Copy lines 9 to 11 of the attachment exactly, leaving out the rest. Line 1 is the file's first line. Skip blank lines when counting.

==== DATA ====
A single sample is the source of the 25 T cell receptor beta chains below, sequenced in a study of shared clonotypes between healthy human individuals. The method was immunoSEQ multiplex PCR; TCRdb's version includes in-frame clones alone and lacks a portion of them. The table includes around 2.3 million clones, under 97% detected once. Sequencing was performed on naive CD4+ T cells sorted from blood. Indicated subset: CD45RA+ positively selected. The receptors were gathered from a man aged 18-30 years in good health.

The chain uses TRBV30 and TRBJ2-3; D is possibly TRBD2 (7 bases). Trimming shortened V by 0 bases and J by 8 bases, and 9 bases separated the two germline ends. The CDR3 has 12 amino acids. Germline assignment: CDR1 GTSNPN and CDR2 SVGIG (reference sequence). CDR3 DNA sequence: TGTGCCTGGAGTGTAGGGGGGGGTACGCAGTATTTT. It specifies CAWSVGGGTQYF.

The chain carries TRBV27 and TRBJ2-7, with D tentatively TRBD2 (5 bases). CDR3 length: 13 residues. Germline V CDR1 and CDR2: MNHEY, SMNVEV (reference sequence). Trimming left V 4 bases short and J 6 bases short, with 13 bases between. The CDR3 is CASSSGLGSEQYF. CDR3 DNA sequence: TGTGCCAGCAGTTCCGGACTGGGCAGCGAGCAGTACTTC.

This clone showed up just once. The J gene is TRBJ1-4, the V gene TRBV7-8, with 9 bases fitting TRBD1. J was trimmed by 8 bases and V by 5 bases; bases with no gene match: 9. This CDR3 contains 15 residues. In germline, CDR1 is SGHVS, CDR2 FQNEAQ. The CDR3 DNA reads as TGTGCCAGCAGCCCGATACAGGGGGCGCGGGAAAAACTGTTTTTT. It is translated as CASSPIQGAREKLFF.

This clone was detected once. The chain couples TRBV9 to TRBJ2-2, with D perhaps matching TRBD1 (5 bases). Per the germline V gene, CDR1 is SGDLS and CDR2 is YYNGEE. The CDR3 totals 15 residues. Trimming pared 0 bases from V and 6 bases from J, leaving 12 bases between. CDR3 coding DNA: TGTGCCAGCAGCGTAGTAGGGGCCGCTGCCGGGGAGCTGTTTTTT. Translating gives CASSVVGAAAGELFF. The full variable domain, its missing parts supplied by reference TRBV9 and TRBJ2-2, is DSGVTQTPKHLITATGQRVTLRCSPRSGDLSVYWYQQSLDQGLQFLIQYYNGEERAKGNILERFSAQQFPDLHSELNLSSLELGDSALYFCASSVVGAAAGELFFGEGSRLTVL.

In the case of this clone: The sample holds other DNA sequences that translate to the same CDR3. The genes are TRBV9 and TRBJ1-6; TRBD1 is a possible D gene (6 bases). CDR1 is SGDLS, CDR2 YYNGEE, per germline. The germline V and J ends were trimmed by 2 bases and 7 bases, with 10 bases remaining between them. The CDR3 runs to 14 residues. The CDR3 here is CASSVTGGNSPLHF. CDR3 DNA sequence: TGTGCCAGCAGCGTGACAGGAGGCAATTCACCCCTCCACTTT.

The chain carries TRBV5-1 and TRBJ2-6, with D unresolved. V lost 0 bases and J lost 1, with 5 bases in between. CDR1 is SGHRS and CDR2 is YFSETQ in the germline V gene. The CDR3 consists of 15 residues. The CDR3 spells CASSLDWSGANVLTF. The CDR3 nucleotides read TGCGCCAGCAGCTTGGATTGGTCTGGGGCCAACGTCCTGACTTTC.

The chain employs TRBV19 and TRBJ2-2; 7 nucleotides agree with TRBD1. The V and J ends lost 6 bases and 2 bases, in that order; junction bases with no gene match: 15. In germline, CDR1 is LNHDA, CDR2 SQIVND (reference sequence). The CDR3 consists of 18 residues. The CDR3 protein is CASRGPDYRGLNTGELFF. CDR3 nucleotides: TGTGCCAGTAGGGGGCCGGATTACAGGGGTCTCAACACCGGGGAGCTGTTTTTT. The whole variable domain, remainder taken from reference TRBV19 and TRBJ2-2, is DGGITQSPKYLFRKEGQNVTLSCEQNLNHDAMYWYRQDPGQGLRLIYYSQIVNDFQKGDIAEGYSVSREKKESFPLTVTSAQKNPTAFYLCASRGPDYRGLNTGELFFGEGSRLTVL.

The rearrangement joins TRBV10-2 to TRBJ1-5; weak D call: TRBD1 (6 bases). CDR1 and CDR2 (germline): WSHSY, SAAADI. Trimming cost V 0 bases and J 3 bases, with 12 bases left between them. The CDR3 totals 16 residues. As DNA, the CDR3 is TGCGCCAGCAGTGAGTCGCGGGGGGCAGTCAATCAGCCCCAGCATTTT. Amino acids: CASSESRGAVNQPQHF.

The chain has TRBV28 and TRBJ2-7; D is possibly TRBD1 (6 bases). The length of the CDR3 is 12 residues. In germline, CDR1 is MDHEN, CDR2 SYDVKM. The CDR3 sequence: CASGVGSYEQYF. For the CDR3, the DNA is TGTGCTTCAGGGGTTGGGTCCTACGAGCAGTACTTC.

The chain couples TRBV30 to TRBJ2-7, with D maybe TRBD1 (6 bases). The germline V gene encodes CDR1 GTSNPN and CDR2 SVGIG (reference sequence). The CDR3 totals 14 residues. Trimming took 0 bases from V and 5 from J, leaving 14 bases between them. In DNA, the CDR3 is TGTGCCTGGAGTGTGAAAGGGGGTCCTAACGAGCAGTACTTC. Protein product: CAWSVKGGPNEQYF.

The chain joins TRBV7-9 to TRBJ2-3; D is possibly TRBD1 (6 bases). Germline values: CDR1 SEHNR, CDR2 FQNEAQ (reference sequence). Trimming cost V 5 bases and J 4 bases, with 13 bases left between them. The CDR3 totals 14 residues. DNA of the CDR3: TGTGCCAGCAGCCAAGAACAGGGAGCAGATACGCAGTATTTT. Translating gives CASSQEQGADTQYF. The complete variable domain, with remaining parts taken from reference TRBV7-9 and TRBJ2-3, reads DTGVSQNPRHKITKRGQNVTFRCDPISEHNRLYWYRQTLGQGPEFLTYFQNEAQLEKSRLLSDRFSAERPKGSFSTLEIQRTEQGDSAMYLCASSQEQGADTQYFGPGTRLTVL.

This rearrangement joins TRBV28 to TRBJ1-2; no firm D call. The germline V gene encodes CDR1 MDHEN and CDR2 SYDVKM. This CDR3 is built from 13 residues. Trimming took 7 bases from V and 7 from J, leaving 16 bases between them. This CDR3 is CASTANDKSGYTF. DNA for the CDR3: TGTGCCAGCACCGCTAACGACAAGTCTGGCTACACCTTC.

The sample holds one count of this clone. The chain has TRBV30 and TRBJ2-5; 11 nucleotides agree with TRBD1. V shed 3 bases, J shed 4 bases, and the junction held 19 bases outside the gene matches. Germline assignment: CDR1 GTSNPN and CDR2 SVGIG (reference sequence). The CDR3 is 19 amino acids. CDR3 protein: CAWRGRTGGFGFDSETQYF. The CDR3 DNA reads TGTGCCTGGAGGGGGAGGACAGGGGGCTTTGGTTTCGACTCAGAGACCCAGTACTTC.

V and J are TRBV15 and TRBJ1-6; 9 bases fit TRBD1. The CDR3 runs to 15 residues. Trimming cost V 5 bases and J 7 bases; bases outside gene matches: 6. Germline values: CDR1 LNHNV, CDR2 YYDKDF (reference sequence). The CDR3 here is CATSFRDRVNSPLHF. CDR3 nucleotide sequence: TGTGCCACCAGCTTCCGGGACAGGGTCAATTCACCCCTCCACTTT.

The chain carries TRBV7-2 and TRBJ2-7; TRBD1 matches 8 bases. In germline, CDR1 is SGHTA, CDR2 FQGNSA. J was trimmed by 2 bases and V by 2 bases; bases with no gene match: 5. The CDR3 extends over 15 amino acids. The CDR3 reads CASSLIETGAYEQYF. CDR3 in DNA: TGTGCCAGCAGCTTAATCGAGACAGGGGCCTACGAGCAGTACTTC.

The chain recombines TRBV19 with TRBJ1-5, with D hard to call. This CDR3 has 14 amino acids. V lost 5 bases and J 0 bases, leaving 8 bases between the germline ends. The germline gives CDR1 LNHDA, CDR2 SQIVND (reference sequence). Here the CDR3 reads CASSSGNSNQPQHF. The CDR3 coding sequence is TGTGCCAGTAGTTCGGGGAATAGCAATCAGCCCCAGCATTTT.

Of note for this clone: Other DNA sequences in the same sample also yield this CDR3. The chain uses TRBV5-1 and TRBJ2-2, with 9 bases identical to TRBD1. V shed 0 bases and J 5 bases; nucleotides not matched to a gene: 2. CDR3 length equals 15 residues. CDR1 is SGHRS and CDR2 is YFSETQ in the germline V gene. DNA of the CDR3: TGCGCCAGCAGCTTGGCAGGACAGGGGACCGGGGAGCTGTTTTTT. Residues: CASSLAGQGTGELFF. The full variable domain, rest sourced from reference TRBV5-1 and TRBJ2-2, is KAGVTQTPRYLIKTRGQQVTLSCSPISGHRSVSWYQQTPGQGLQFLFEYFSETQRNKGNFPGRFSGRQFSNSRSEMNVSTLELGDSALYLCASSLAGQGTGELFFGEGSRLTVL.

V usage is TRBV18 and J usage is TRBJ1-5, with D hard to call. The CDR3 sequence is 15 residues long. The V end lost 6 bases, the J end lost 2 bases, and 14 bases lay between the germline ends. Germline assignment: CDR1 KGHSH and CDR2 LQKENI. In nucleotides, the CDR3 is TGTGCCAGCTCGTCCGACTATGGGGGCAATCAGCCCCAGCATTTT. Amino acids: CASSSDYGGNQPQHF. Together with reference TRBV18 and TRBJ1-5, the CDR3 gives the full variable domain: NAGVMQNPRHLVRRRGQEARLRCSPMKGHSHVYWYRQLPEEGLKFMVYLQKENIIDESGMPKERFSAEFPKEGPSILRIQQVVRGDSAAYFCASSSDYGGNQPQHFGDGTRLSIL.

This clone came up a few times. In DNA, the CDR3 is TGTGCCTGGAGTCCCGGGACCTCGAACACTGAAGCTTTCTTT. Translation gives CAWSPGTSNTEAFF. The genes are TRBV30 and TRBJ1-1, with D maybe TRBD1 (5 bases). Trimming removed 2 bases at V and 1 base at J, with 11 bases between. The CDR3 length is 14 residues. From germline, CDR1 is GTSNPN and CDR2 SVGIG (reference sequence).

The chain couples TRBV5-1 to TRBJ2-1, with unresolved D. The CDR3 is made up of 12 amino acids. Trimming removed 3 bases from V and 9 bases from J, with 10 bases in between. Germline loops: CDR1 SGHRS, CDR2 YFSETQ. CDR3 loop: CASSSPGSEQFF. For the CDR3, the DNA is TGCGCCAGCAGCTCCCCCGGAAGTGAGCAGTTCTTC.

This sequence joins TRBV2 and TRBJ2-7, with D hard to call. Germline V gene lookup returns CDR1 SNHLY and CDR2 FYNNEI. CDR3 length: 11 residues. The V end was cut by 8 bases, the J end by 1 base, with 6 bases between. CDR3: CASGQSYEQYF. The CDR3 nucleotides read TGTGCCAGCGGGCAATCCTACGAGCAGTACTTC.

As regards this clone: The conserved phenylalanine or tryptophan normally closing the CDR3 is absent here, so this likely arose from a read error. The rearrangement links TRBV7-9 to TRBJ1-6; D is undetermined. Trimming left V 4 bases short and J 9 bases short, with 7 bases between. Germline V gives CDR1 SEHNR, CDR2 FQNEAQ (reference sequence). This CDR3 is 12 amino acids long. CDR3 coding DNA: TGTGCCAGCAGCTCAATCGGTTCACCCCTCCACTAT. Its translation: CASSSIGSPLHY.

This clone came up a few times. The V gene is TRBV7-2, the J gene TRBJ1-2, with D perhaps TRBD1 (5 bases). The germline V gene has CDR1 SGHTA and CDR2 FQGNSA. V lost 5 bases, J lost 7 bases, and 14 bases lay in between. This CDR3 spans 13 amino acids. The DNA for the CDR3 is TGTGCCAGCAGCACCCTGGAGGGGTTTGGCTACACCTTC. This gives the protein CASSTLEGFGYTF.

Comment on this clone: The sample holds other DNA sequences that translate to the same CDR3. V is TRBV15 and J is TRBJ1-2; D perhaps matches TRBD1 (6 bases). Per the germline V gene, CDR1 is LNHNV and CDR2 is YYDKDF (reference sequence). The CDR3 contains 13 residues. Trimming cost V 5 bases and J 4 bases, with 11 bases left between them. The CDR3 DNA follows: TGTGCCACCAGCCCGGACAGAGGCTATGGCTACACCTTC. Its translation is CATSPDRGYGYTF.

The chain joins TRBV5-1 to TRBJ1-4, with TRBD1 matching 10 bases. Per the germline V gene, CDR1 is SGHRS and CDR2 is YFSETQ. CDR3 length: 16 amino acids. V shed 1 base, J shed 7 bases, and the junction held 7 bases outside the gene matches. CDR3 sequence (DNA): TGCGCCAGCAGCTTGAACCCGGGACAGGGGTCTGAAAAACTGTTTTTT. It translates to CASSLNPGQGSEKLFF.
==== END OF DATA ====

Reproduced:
The rearrangement joins TRBV10-2 to TRBJ1-5; weak D call: TRBD1 (6 bases). CDR1 and CDR2 (germline): WSHSY, SAAADI. Trimming cost V 0 bases and J 3 bases, with 12 bases left between them. The CDR3 totals 16 residues. As DNA, the CDR3 is TGCGCCAGCAGTGAGTCGCGGGGGGCAGTCAATCAGCCCCAGCATTTT. Amino acids: CASSESRGAVNQPQHF.

The chain has TRBV28 and TRBJ2-7; D is possibly TRBD1 (6 bases). The length of the CDR3 is 12 residues. In germline, CDR1 is MDHEN, CDR2 SYDVKM. The CDR3 sequence: CASGVGSYEQYF. For the CDR3, the DNA is TGTGCTTCAGGGGTTGGGTCCTACGAGCAGTACTTC.

The chain couples TRBV30 to TRBJ2-7, with D maybe TRBD1 (6 bases). The germline V gene encodes CDR1 GTSNPN and CDR2 SVGIG (reference sequence). The CDR3 totals 14 residues. Trimming took 0 bases from V and 5 from J, leaving 14 bases between them. In DNA, the CDR3 is TGTGCCTGGAGTGTGAAAGGGGGTCCTAACGAGCAGTACTTC. Protein product: CAWSVKGGPNEQYF.